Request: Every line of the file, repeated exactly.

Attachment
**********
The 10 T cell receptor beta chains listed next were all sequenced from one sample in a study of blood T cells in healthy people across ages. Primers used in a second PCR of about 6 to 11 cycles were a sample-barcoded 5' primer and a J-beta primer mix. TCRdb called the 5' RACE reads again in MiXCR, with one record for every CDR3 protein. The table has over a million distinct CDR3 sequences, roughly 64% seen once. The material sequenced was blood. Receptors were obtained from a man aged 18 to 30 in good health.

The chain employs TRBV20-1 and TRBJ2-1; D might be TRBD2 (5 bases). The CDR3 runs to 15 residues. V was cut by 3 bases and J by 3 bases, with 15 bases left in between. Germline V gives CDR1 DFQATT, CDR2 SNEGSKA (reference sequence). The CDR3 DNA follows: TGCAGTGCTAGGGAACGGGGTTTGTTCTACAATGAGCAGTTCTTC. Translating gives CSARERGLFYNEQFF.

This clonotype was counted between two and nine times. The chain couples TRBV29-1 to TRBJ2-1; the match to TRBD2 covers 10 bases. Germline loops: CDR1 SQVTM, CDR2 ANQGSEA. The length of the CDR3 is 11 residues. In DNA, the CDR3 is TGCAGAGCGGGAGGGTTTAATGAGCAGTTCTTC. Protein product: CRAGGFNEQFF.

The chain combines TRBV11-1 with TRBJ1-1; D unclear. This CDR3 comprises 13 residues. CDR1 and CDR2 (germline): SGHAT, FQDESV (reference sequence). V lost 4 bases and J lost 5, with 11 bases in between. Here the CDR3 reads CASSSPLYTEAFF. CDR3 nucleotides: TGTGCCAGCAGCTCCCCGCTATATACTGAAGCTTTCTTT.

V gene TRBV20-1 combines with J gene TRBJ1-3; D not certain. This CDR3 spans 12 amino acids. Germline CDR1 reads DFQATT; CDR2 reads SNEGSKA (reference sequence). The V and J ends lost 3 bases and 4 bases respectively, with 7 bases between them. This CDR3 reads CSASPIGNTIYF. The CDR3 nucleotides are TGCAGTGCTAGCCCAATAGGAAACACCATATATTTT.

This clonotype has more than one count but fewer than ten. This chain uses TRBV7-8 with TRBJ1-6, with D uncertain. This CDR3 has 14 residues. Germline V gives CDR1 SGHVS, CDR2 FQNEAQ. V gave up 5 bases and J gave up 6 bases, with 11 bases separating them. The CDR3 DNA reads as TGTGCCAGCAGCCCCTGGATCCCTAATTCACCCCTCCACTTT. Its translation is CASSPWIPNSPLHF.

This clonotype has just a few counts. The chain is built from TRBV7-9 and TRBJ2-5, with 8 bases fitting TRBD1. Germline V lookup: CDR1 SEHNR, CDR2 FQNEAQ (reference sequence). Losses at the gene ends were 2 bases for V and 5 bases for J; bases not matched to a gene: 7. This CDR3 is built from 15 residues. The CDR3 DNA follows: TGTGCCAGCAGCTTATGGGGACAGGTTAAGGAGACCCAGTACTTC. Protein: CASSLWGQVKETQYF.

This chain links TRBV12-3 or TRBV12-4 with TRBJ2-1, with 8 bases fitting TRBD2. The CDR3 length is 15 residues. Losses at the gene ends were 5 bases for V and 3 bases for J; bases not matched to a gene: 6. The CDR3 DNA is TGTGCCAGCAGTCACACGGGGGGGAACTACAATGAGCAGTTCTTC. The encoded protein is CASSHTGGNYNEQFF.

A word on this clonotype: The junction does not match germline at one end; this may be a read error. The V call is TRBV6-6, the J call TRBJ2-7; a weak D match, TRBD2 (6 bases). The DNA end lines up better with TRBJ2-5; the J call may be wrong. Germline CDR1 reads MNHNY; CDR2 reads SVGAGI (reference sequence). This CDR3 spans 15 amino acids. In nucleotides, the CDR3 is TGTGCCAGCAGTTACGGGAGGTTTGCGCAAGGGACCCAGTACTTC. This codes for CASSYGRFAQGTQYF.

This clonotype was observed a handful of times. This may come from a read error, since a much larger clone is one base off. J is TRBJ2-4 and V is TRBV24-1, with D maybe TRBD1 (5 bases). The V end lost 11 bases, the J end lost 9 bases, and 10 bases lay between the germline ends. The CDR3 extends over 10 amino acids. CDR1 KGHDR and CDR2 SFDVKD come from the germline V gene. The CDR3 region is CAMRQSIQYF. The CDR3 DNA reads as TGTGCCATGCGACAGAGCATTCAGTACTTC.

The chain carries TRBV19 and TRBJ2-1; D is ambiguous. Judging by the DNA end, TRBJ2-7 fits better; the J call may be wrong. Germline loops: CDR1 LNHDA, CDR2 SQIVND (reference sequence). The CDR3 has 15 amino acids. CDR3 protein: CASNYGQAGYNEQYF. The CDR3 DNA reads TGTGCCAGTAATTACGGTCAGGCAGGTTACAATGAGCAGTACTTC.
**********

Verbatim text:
The 10 T cell receptor beta chains listed next were all sequenced from one sample in a study of blood T cells in healthy people across ages. Primers used in a second PCR of about 6 to 11 cycles were a sample-barcoded 5' primer and a J-beta primer mix. TCRdb called the 5' RACE reads again in MiXCR, with one record for every CDR3 protein. The table has over a million distinct CDR3 sequences, roughly 64% seen once. The material sequenced was blood. Receptors were obtained from a man aged 18 to 30 in good health.

The chain employs TRBV20-1 and TRBJ2-1; D might be TRBD2 (5 bases). The CDR3 runs to 15 residues. V was cut by 3 bases and J by 3 bases, with 15 bases left in between. Germline V gives CDR1 DFQATT, CDR2 SNEGSKA (reference sequence). The CDR3 DNA follows: TGCAGTGCTAGGGAACGGGGTTTGTTCTACAATGAGCAGTTCTTC. Translating gives CSARERGLFYNEQFF.

This clonotype was counted between two and nine times. The chain couples TRBV29-1 to TRBJ2-1; the match to TRBD2 covers 10 bases. Germline loops: CDR1 SQVTM, CDR2 ANQGSEA. The length of the CDR3 is 11 residues. In DNA, the CDR3 is TGCAGAGCGGGAGGGTTTAATGAGCAGTTCTTC. Protein product: CRAGGFNEQFF.

The chain combines TRBV11-1 with TRBJ1-1; D unclear. This CDR3 comprises 13 residues. CDR1 and CDR2 (germline): SGHAT, FQDESV (reference sequence). V lost 4 bases and J lost 5, with 11 bases in between. Here the CDR3 reads CASSSPLYTEAFF. CDR3 nucleotides: TGTGCCAGCAGCTCCCCGCTATATACTGAAGCTTTCTTT.

V gene TRBV20-1 combines with J gene TRBJ1-3; D not certain. This CDR3 spans 12 amino acids. Germline CDR1 reads DFQATT; CDR2 reads SNEGSKA (reference sequence). The V and J ends lost 3 bases and 4 bases respectively, with 7 bases between them. This CDR3 reads CSASPIGNTIYF. The CDR3 nucleotides are TGCAGTGCTAGCCCAATAGGAAACACCATATATTTT.

This clonotype has more than one count but fewer than ten. This chain uses TRBV7-8 with TRBJ1-6, with D uncertain. This CDR3 has 14 residues. Germline V gives CDR1 SGHVS, CDR2 FQNEAQ. V gave up 5 bases and J gave up 6 bases, with 11 bases separating them. The CDR3 DNA reads as TGTGCCAGCAGCCCCTGGATCCCTAATTCACCCCTCCACTTT. Its translation is CASSPWIPNSPLHF.

This clonotype has just a few counts. The chain is built from TRBV7-9 and TRBJ2-5, with 8 bases fitting TRBD1. Germline V lookup: CDR1 SEHNR, CDR2 FQNEAQ (reference sequence). Losses at the gene ends were 2 bases for V and 5 bases for J; bases not matched to a gene: 7. This CDR3 is built from 15 residues. The CDR3 DNA follows: TGTGCCAGCAGCTTATGGGGACAGGTTAAGGAGACCCAGTACTTC. Protein: CASSLWGQVKETQYF.

This chain links TRBV12-3 or TRBV12-4 with TRBJ2-1, with 8 bases fitting TRBD2. The CDR3 length is 15 residues. Losses at the gene ends were 5 bases for V and 3 bases for J; bases not matched to a gene: 6. The CDR3 DNA is TGTGCCAGCAGTCACACGGGGGGGAACTACAATGAGCAGTTCTTC. The encoded protein is CASSHTGGNYNEQFF.

A word on this clonotype: The junction does not match germline at one end; this may be a read error. The V call is TRBV6-6, the J call TRBJ2-7; a weak D match, TRBD2 (6 bases). The DNA end lines up better with TRBJ2-5; the J call may be wrong. Germline CDR1 reads MNHNY; CDR2 reads SVGAGI (reference sequence). This CDR3 spans 15 amino acids. In nucleotides, the CDR3 is TGTGCCAGCAGTTACGGGAGGTTTGCGCAAGGGACCCAGTACTTC. This codes for CASSYGRFAQGTQYF.

This clonotype was observed a handful of times. This may come from a read error, since a much larger clone is one base off. J is TRBJ2-4 and V is TRBV24-1, with D maybe TRBD1 (5 bases). The V end lost 11 bases, the J end lost 9 bases, and 10 bases lay between the germline ends. The CDR3 extends over 10 amino acids. CDR1 KGHDR and CDR2 SFDVKD come from the germline V gene. The CDR3 region is CAMRQSIQYF. The CDR3 DNA reads as TGTGCCATGCGACAGAGCATTCAGTACTTC.

The chain carries TRBV19 and TRBJ2-1; D is ambiguous. Judging by the DNA end, TRBJ2-7 fits better; the J call may be wrong. Germline loops: CDR1 LNHDA, CDR2 SQIVND (reference sequence). The CDR3 has 15 amino acids. CDR3 protein: CASNYGQAGYNEQYF. The CDR3 DNA reads TGTGCCAGTAATTACGGTCAGGCAGGTTACAATGAGCAGTACTTC.